So many of us go to various presentations and sit and really wander what the presenter is actually talking about. Maybe it's a term that they keep using or something that just doesn't seem to make sense to us the way they are explaining it.
In IT there are times when people use various acronyms and don't explain what they are referring to before they start using the acronym. It can be very confusing because an acronym can mean a few things or it can even be a new one that you haven't heard before so you send a lot of time trying to figure out what the person is talking about.
A good presenter shouldn't mind if you ask questions because if you don't understand something you probably aren't the only one. It is sometimes a topic that is very advanced and that is what the problem is or maybe the presenter has made some assumptions about their audience without really knowing the level of the audience.
At one presentation I kept having an issue with one concept so I decided that maybe it was just me that didn't understand it so I asked the presenter one on one. The presenter was great and actually explained it to me and then I got it but during the explanation he realized that it was something that was missing in the presentation. Yes, it was an assumption that was being made about the audience. What was really nice was the presenter asked if I was going to his next talk and I was. During his next presentation on the topic, that I had been confused in, he made a point of making sure that the point was explained so that everyone understand eliminating the assumption. Since me asking my questions, I have seen that presentations relating to this process have more clearly explained the total process and didn't make assumptions.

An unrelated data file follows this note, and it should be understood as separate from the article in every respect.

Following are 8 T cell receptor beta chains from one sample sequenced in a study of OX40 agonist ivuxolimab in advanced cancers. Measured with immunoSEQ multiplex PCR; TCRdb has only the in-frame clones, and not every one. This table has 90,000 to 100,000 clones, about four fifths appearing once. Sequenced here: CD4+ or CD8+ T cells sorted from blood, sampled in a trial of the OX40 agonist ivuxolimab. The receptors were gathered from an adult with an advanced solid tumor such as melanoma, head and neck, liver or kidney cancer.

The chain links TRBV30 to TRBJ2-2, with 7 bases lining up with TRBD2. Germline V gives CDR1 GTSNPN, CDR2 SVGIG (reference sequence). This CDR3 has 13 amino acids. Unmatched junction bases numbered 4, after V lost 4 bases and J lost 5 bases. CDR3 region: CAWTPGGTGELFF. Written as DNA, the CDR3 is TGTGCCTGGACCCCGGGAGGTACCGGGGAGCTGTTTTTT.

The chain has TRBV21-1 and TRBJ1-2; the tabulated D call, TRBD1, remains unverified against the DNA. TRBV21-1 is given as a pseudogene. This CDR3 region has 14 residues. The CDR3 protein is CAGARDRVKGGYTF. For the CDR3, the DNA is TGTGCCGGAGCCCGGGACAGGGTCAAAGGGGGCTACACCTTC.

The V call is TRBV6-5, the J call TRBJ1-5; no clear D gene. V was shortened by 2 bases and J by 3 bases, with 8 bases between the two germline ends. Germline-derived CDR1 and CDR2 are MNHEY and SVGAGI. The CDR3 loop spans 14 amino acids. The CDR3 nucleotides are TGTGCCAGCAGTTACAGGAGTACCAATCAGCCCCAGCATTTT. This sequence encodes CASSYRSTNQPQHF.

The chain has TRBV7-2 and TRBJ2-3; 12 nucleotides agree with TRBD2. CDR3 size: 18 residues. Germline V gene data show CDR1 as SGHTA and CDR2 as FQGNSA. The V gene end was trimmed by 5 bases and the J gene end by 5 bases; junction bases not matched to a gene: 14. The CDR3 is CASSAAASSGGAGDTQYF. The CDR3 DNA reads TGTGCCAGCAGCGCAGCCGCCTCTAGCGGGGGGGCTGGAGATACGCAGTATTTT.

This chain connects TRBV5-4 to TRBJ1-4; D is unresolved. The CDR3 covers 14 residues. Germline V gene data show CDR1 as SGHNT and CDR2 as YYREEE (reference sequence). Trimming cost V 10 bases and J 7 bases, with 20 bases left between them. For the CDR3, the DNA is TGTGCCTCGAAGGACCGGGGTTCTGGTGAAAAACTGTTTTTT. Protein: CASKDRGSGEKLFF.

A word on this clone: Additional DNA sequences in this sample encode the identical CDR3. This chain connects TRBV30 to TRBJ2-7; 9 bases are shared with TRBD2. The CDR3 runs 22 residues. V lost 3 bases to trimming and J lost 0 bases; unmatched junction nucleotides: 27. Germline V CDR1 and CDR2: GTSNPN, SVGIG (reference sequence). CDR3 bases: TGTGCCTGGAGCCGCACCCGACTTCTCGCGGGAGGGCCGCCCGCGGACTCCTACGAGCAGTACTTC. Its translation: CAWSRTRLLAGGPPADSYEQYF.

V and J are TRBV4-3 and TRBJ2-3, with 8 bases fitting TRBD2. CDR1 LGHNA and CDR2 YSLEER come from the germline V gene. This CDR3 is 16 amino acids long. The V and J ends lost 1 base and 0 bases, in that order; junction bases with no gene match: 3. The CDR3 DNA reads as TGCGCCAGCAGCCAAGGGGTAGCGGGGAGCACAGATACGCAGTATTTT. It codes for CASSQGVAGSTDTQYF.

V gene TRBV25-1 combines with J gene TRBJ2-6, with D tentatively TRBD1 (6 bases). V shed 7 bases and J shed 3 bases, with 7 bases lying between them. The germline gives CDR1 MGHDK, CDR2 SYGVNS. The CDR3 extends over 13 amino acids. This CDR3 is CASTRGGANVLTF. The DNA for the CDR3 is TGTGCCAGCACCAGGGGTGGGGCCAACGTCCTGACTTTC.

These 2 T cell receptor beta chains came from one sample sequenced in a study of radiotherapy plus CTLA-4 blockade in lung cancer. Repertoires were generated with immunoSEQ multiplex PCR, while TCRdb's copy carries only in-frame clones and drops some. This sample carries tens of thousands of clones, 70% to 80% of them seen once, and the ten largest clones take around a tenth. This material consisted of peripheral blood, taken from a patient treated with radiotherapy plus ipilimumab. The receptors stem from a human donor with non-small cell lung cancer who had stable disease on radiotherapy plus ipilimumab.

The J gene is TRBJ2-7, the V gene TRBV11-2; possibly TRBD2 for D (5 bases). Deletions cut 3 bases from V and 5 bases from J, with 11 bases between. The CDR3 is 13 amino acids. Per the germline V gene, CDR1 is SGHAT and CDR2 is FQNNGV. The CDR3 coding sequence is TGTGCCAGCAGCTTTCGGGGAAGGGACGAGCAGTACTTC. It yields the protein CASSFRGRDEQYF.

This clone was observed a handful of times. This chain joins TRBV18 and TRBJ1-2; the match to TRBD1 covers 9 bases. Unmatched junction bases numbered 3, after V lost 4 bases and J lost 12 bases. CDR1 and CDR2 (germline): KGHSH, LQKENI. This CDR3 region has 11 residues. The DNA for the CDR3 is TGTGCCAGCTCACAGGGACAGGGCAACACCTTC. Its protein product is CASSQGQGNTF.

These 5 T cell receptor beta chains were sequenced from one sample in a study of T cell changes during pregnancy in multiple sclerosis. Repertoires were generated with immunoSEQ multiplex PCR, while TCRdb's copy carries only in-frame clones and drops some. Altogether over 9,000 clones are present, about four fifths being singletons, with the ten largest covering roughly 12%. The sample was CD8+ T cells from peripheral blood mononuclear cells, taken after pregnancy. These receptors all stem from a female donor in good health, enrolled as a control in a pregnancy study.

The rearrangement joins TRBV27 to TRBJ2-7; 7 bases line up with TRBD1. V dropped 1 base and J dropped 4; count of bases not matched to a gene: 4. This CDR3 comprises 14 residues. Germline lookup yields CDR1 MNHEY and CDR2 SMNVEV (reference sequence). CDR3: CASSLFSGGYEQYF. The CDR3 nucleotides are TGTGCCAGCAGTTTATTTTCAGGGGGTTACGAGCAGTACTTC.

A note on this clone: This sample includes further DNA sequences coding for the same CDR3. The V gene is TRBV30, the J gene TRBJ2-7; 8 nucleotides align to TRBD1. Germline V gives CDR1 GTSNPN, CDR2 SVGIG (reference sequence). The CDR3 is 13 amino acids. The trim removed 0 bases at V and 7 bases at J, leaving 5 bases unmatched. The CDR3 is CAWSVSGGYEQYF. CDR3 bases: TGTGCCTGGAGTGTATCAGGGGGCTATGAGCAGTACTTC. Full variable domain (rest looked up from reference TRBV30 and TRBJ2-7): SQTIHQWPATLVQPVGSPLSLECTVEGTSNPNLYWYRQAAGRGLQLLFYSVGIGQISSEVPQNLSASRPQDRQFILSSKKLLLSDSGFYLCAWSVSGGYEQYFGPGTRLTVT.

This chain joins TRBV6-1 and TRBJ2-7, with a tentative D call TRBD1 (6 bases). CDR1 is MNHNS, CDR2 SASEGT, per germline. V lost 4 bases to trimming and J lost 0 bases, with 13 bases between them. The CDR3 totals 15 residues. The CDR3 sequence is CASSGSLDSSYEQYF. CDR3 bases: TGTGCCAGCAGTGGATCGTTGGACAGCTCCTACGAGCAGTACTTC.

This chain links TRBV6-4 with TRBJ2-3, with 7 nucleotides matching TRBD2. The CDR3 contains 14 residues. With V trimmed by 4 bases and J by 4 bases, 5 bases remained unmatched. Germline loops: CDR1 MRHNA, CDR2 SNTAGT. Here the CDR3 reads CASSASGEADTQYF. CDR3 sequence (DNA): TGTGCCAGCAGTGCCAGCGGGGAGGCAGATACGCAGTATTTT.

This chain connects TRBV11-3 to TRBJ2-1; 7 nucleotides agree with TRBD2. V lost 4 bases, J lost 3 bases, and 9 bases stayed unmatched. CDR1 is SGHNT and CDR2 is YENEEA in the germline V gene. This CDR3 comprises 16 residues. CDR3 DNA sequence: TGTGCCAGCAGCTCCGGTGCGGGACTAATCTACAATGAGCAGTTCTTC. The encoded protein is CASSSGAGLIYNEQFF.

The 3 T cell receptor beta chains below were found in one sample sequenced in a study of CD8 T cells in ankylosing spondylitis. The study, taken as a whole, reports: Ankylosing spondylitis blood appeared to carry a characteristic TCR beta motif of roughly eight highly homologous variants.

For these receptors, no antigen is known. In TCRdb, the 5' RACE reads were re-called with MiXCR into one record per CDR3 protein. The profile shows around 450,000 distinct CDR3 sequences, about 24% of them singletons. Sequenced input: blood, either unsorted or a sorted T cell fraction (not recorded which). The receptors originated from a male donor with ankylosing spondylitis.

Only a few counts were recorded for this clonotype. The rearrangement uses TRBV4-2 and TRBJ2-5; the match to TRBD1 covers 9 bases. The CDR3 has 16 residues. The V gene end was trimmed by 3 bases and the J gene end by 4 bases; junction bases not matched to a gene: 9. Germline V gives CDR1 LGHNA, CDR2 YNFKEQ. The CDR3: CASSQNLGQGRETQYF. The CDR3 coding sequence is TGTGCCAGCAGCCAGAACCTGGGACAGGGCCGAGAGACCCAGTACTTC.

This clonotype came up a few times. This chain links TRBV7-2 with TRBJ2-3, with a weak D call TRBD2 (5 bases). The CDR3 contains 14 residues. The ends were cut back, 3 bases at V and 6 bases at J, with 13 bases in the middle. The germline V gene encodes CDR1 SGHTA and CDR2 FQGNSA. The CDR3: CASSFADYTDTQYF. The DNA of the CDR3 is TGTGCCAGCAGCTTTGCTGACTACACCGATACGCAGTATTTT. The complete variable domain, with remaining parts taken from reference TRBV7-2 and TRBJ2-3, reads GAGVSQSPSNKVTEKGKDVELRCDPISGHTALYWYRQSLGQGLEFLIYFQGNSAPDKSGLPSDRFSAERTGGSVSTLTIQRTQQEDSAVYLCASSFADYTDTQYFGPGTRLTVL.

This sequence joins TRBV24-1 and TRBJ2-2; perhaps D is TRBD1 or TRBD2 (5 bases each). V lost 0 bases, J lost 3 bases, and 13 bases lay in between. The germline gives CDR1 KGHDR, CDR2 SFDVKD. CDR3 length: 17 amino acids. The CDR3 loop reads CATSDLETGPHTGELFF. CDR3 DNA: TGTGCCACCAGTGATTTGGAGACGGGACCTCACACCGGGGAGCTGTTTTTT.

It is important to realize that when you ask your questions you aren't trying to embarrass the presenter but get an understanding. There are some questions that are good to ask publicly but there are some questions that if possible are best asked privately or in a smaller group.
Asking a question is normally good because you gain the knowledge and understanding that is needed. Just remember that presenters are human and may not have all the answers quickly available during a presentation. If you don't get an answer but they have given a contact, reach out and maybe then you will get the answer you are looking for.
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